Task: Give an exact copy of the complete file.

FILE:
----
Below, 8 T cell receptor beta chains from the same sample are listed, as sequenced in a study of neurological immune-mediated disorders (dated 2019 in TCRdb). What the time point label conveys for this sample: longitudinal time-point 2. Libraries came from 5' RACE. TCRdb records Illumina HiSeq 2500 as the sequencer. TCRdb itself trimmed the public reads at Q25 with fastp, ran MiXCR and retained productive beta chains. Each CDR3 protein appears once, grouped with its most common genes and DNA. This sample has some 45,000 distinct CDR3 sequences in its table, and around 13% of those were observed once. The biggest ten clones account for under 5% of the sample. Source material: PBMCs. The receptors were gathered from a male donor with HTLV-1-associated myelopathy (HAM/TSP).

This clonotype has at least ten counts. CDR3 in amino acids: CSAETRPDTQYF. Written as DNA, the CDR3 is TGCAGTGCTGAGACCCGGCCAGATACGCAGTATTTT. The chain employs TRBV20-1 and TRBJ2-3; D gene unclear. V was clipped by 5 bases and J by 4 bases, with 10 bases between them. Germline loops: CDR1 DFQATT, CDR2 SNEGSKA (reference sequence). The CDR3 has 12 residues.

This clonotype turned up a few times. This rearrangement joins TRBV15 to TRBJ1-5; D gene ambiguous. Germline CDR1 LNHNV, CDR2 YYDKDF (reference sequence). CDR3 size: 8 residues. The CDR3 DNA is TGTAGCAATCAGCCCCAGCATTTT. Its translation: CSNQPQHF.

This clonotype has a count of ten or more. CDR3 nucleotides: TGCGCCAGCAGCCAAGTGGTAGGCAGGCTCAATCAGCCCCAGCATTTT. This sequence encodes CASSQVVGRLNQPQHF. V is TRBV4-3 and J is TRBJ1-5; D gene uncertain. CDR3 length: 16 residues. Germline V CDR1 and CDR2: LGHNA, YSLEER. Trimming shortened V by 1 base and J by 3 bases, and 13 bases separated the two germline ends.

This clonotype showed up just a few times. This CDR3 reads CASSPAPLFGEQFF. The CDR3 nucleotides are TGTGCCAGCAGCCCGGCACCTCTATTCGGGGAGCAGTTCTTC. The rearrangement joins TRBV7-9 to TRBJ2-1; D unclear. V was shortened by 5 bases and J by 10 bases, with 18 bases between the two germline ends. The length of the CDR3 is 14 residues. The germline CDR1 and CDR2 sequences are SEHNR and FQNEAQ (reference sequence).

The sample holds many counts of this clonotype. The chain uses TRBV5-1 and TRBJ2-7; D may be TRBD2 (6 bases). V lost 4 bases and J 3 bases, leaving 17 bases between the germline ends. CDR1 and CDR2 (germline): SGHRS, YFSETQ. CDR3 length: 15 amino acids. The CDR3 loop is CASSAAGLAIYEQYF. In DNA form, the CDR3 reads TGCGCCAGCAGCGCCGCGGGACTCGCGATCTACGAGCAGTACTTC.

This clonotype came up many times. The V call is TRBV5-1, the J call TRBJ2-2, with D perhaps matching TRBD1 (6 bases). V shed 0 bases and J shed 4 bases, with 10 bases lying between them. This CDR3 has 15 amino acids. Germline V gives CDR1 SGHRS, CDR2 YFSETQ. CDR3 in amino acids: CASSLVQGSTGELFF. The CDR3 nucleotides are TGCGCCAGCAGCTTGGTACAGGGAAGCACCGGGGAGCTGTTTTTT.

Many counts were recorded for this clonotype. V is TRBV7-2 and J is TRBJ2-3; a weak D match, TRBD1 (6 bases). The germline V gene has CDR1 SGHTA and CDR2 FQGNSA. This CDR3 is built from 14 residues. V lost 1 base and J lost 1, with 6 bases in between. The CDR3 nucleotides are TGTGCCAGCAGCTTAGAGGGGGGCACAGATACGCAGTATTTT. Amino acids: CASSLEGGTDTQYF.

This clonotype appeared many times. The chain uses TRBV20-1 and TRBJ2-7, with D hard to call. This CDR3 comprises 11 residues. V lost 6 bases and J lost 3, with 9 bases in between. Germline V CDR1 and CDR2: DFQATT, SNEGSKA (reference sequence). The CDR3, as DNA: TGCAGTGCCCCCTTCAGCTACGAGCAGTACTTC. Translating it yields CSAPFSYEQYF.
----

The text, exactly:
Below, 8 T cell receptor beta chains from the same sample are listed, as sequenced in a study of neurological immune-mediated disorders (dated 2019 in TCRdb). What the time point label conveys for this sample: longitudinal time-point 2. Libraries came from 5' RACE. TCRdb records Illumina HiSeq 2500 as the sequencer. TCRdb itself trimmed the public reads at Q25 with fastp, ran MiXCR and retained productive beta chains. Each CDR3 protein appears once, grouped with its most common genes and DNA. This sample has some 45,000 distinct CDR3 sequences in its table, and around 13% of those were observed once. The biggest ten clones account for under 5% of the sample. Source material: PBMCs. The receptors were gathered from a male donor with HTLV-1-associated myelopathy (HAM/TSP).

This clonotype has at least ten counts. CDR3 in amino acids: CSAETRPDTQYF. Written as DNA, the CDR3 is TGCAGTGCTGAGACCCGGCCAGATACGCAGTATTTT. The chain employs TRBV20-1 and TRBJ2-3; D gene unclear. V was clipped by 5 bases and J by 4 bases, with 10 bases between them. Germline loops: CDR1 DFQATT, CDR2 SNEGSKA (reference sequence). The CDR3 has 12 residues.

This clonotype turned up a few times. This rearrangement joins TRBV15 to TRBJ1-5; D gene ambiguous. Germline CDR1 LNHNV, CDR2 YYDKDF (reference sequence). CDR3 size: 8 residues. The CDR3 DNA is TGTAGCAATCAGCCCCAGCATTTT. Its translation: CSNQPQHF.

This clonotype has a count of ten or more. CDR3 nucleotides: TGCGCCAGCAGCCAAGTGGTAGGCAGGCTCAATCAGCCCCAGCATTTT. This sequence encodes CASSQVVGRLNQPQHF. V is TRBV4-3 and J is TRBJ1-5; D gene uncertain. CDR3 length: 16 residues. Germline V CDR1 and CDR2: LGHNA, YSLEER. Trimming shortened V by 1 base and J by 3 bases, and 13 bases separated the two germline ends.

This clonotype showed up just a few times. This CDR3 reads CASSPAPLFGEQFF. The CDR3 nucleotides are TGTGCCAGCAGCCCGGCACCTCTATTCGGGGAGCAGTTCTTC. The rearrangement joins TRBV7-9 to TRBJ2-1; D unclear. V was shortened by 5 bases and J by 10 bases, with 18 bases between the two germline ends. The length of the CDR3 is 14 residues. The germline CDR1 and CDR2 sequences are SEHNR and FQNEAQ (reference sequence).

The sample holds many counts of this clonotype. The chain uses TRBV5-1 and TRBJ2-7; D may be TRBD2 (6 bases). V lost 4 bases and J 3 bases, leaving 17 bases between the germline ends. CDR1 and CDR2 (germline): SGHRS, YFSETQ. CDR3 length: 15 amino acids. The CDR3 loop is CASSAAGLAIYEQYF. In DNA form, the CDR3 reads TGCGCCAGCAGCGCCGCGGGACTCGCGATCTACGAGCAGTACTTC.

This clonotype came up many times. The V call is TRBV5-1, the J call TRBJ2-2, with D perhaps matching TRBD1 (6 bases). V shed 0 bases and J shed 4 bases, with 10 bases lying between them. This CDR3 has 15 amino acids. Germline V gives CDR1 SGHRS, CDR2 YFSETQ. CDR3 in amino acids: CASSLVQGSTGELFF. The CDR3 nucleotides are TGCGCCAGCAGCTTGGTACAGGGAAGCACCGGGGAGCTGTTTTTT.

Many counts were recorded for this clonotype. V is TRBV7-2 and J is TRBJ2-3; a weak D match, TRBD1 (6 bases). The germline V gene has CDR1 SGHTA and CDR2 FQGNSA. This CDR3 is built from 14 residues. V lost 1 base and J lost 1, with 6 bases in between. The CDR3 nucleotides are TGTGCCAGCAGCTTAGAGGGGGGCACAGATACGCAGTATTTT. Amino acids: CASSLEGGTDTQYF.

This clonotype appeared many times. The chain uses TRBV20-1 and TRBJ2-7, with D hard to call. This CDR3 comprises 11 residues. V lost 6 bases and J lost 3, with 9 bases in between. Germline V CDR1 and CDR2: DFQATT, SNEGSKA (reference sequence). The CDR3, as DNA: TGCAGTGCCCCCTTCAGCTACGAGCAGTACTTC. Translating it yields CSAPFSYEQYF.